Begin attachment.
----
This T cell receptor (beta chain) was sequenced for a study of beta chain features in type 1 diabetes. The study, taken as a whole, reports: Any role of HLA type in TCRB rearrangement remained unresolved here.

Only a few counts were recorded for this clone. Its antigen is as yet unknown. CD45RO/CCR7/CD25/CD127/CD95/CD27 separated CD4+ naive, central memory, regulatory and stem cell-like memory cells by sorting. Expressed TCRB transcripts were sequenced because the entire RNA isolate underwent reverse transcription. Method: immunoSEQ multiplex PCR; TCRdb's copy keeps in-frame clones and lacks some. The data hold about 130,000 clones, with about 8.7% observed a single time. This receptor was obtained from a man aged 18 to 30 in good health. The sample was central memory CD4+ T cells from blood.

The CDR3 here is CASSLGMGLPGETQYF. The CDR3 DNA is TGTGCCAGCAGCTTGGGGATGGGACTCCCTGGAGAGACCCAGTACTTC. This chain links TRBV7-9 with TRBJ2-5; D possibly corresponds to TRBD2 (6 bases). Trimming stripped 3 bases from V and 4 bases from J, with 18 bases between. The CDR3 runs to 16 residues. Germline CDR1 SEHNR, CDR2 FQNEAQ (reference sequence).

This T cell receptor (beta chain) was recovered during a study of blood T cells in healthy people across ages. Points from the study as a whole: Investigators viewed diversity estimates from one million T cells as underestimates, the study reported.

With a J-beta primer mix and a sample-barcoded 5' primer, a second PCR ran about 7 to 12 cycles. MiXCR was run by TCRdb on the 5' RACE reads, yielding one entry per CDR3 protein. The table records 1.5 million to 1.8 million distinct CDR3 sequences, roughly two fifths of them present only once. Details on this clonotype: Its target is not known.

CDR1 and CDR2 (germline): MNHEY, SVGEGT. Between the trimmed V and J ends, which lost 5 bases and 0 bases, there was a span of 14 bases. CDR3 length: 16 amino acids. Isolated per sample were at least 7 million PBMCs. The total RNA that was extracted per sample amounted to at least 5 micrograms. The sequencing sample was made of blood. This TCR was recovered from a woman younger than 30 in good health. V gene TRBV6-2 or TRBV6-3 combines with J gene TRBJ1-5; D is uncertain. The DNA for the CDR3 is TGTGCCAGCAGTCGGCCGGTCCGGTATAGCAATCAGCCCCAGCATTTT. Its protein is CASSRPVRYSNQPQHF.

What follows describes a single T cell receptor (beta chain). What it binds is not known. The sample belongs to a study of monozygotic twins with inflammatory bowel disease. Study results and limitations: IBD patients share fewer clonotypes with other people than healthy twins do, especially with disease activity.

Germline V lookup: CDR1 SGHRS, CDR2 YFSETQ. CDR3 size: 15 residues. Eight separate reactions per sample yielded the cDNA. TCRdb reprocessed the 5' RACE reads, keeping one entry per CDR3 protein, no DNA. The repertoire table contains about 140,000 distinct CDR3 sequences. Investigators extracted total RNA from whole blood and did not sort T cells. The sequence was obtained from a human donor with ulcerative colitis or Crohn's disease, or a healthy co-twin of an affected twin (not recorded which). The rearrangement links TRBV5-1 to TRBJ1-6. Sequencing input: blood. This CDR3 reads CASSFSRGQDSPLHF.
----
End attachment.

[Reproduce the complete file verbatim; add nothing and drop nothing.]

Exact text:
This T cell receptor (beta chain) was sequenced for a study of beta chain features in type 1 diabetes. The study, taken as a whole, reports: Any role of HLA type in TCRB rearrangement remained unresolved here.

Only a few counts were recorded for this clone. Its antigen is as yet unknown. CD45RO/CCR7/CD25/CD127/CD95/CD27 separated CD4+ naive, central memory, regulatory and stem cell-like memory cells by sorting. Expressed TCRB transcripts were sequenced because the entire RNA isolate underwent reverse transcription. Method: immunoSEQ multiplex PCR; TCRdb's copy keeps in-frame clones and lacks some. The data hold about 130,000 clones, with about 8.7% observed a single time. This receptor was obtained from a man aged 18 to 30 in good health. The sample was central memory CD4+ T cells from blood.

The CDR3 here is CASSLGMGLPGETQYF. The CDR3 DNA is TGTGCCAGCAGCTTGGGGATGGGACTCCCTGGAGAGACCCAGTACTTC. This chain links TRBV7-9 with TRBJ2-5; D possibly corresponds to TRBD2 (6 bases). Trimming stripped 3 bases from V and 4 bases from J, with 18 bases between. The CDR3 runs to 16 residues. Germline CDR1 SEHNR, CDR2 FQNEAQ (reference sequence).

This T cell receptor (beta chain) was recovered during a study of blood T cells in healthy people across ages. Points from the study as a whole: Investigators viewed diversity estimates from one million T cells as underestimates, the study reported.

With a J-beta primer mix and a sample-barcoded 5' primer, a second PCR ran about 7 to 12 cycles. MiXCR was run by TCRdb on the 5' RACE reads, yielding one entry per CDR3 protein. The table records 1.5 million to 1.8 million distinct CDR3 sequences, roughly two fifths of them present only once. Details on this clonotype: Its target is not known.

CDR1 and CDR2 (germline): MNHEY, SVGEGT. Between the trimmed V and J ends, which lost 5 bases and 0 bases, there was a span of 14 bases. CDR3 length: 16 amino acids. Isolated per sample were at least 7 million PBMCs. The total RNA that was extracted per sample amounted to at least 5 micrograms. The sequencing sample was made of blood. This TCR was recovered from a woman younger than 30 in good health. V gene TRBV6-2 or TRBV6-3 combines with J gene TRBJ1-5; D is uncertain. The DNA for the CDR3 is TGTGCCAGCAGTCGGCCGGTCCGGTATAGCAATCAGCCCCAGCATTTT. Its protein is CASSRPVRYSNQPQHF.

What follows describes a single T cell receptor (beta chain). What it binds is not known. The sample belongs to a study of monozygotic twins with inflammatory bowel disease. Study results and limitations: IBD patients share fewer clonotypes with other people than healthy twins do, especially with disease activity.

Germline V lookup: CDR1 SGHRS, CDR2 YFSETQ. CDR3 size: 15 residues. Eight separate reactions per sample yielded the cDNA. TCRdb reprocessed the 5' RACE reads, keeping one entry per CDR3 protein, no DNA. The repertoire table contains about 140,000 distinct CDR3 sequences. Investigators extracted total RNA from whole blood and did not sort T cells. The sequence was obtained from a human donor with ulcerative colitis or Crohn's disease, or a healthy co-twin of an affected twin (not recorded which). The rearrangement links TRBV5-1 to TRBJ1-6. Sequencing input: blood. This CDR3 reads CASSFSRGQDSPLHF.